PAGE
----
But in many Muslim-majority countries, apostasy is considered a crime punishable by the state, endorsing the view that Islam calls for death of any Muslim who renounces his or her faith. A growing number of Muslims, however, reject this belief on the basis of Islam, arguing there is no Islamic punishment prescribed for one who renounces their faith. This is because the concept of killing a person for choosing a different faith is, in fact, a violation of the teachings of Islam. Simply put, Islam does not prohibit freedom of conscience and religion and does not prescribe punishments for matters such as apostasy.

Many, however, attempt to twist and reinterpret verses from the Quran to justify the act of killing one who chose disbelief over belief, even though the verses of the Quran actually protect it from such allegations. The most fundamental of these verses is the commandment given by God to the Prophet Muhammad when he became the head of state in Medina: “There is no compulsion in religion. Surely, the right way has become distinct from error.” So God instructs Muhammad that in his position of temporal authority, he cannot compel people in matters of religion. The verse argues that there is enough evidence provided to the people to follow the right way, and thus no force can be applied.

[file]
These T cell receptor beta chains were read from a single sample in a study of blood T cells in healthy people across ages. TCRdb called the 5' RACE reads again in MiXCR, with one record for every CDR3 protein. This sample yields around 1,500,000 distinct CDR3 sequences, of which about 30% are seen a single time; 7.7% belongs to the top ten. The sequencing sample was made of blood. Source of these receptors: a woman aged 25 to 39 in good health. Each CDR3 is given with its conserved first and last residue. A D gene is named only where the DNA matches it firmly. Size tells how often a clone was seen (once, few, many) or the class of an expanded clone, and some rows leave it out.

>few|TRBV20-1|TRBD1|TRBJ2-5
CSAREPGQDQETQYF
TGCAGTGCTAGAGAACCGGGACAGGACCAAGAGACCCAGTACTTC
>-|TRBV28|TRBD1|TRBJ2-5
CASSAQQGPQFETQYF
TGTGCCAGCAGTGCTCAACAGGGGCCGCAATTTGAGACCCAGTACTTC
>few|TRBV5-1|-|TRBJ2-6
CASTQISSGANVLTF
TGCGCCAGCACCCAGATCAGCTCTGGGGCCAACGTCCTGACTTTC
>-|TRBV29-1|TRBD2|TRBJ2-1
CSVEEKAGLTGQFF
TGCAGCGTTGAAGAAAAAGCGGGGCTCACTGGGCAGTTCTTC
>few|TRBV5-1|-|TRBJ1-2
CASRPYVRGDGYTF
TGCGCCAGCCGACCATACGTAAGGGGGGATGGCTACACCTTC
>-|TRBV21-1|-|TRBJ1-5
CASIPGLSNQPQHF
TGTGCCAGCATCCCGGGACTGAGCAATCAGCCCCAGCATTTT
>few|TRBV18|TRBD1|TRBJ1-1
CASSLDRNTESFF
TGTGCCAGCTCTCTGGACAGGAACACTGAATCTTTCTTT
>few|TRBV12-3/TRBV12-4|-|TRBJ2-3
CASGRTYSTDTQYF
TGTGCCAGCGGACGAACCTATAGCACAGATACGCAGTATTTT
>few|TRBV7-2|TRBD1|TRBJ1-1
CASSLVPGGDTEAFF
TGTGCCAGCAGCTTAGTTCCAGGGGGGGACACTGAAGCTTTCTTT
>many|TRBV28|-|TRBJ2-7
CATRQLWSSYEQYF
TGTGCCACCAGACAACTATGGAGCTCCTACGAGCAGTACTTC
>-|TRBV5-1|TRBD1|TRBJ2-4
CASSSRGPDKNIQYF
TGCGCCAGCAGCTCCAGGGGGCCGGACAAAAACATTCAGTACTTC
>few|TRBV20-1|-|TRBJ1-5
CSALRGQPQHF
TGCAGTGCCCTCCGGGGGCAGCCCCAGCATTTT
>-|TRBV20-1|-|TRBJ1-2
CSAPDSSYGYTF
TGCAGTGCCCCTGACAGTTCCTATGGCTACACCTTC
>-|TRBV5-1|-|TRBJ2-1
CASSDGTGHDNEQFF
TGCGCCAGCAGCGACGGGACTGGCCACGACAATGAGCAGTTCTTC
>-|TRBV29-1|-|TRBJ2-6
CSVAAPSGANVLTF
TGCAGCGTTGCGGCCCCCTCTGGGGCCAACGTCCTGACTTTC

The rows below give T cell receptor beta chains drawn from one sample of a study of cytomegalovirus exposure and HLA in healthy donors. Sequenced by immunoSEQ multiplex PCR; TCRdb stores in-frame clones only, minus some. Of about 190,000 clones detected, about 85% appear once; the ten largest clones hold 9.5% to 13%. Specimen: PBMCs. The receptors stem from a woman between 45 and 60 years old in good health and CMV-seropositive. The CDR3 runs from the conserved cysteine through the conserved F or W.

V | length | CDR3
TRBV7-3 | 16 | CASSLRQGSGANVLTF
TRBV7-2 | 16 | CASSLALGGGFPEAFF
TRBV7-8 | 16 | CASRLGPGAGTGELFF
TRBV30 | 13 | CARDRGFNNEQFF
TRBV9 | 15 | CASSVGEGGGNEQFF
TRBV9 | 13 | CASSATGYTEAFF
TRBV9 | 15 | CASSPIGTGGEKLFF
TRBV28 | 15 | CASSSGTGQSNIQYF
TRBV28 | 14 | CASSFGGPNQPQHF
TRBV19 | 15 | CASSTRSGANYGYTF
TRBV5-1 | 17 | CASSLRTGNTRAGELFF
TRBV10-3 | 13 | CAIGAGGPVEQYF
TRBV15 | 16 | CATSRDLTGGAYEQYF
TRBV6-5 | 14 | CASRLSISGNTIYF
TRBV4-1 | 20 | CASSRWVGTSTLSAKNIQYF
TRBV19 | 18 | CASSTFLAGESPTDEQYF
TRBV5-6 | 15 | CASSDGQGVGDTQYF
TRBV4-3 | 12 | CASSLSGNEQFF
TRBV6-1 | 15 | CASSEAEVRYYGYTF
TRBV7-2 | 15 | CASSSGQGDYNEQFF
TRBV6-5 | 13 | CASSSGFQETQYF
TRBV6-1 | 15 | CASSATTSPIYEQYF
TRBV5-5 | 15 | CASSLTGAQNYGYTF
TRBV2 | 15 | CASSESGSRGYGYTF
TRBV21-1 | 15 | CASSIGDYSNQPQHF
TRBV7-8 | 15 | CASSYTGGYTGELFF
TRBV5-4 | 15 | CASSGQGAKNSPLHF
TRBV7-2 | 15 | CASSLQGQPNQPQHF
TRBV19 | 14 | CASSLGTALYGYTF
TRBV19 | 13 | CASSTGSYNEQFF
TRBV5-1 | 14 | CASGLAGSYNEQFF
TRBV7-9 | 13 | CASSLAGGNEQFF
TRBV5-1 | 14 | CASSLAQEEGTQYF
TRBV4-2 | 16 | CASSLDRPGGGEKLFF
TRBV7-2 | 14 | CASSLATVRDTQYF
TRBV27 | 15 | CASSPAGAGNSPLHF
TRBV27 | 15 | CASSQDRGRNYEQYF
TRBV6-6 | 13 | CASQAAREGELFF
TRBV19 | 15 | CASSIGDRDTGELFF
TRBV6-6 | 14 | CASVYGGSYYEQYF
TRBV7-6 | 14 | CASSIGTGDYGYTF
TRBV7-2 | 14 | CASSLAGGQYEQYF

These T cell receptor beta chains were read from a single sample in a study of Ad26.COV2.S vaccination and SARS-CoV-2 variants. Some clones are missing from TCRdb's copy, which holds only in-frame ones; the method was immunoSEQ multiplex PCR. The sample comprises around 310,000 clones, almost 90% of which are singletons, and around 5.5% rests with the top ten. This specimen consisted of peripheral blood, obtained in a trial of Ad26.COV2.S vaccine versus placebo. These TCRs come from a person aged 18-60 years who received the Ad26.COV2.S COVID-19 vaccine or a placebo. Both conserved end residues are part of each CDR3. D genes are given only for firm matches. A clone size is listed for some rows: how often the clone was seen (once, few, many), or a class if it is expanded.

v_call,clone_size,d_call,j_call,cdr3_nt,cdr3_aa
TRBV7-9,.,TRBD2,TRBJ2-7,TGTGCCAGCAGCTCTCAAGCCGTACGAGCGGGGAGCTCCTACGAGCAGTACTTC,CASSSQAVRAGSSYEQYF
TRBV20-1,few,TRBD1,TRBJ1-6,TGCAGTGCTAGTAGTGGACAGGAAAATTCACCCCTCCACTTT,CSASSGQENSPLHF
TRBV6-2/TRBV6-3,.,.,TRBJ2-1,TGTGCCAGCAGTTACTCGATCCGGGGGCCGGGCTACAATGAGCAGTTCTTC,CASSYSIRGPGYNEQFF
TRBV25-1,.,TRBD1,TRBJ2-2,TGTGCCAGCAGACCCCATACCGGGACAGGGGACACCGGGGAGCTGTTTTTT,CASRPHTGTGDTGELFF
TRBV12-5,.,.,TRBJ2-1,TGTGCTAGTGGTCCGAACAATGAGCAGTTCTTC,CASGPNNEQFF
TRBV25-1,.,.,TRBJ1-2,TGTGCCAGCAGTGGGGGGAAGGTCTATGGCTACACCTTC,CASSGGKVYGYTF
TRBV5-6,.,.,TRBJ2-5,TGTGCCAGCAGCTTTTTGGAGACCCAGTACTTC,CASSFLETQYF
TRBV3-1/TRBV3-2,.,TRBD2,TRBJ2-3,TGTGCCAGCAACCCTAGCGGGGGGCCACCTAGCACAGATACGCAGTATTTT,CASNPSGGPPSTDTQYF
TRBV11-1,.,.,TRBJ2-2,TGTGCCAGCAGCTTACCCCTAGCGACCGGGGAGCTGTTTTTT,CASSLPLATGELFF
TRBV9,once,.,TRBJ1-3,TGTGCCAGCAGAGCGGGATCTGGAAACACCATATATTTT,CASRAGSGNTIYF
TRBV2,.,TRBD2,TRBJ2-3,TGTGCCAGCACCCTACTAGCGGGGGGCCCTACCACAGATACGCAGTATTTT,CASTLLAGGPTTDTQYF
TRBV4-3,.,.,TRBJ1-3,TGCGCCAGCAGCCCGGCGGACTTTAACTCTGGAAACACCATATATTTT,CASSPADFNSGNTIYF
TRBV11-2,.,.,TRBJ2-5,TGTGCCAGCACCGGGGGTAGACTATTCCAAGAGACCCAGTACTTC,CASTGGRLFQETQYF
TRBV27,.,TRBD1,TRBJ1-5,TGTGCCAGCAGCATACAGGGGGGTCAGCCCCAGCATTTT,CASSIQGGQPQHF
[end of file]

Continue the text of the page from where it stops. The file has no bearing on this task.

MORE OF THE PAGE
So what about those who do not recognize this “right away” and choose to disbelieve in Islam? Well, God instructs Muhammad in the Quran that he is only responsible for guiding and counseling people but cannot sit over them, ensuring they remain believers: “Admonish, therefore, for thou art but an admonisher; Thou art not appointed a keeper over them.” Elsewhere in the Quran, God tells Muhammad, “We have not made thee a keeper over them, nor art thou over them a guardian.” This is repeated again: “Whoever follows guidance, follows it only for the good of his own soul; and as to him who goes astray, say, ‘I am only a Warner.’”

Thus, religion is left as a personal matter, and no opportunity is provided to punish those who turn away.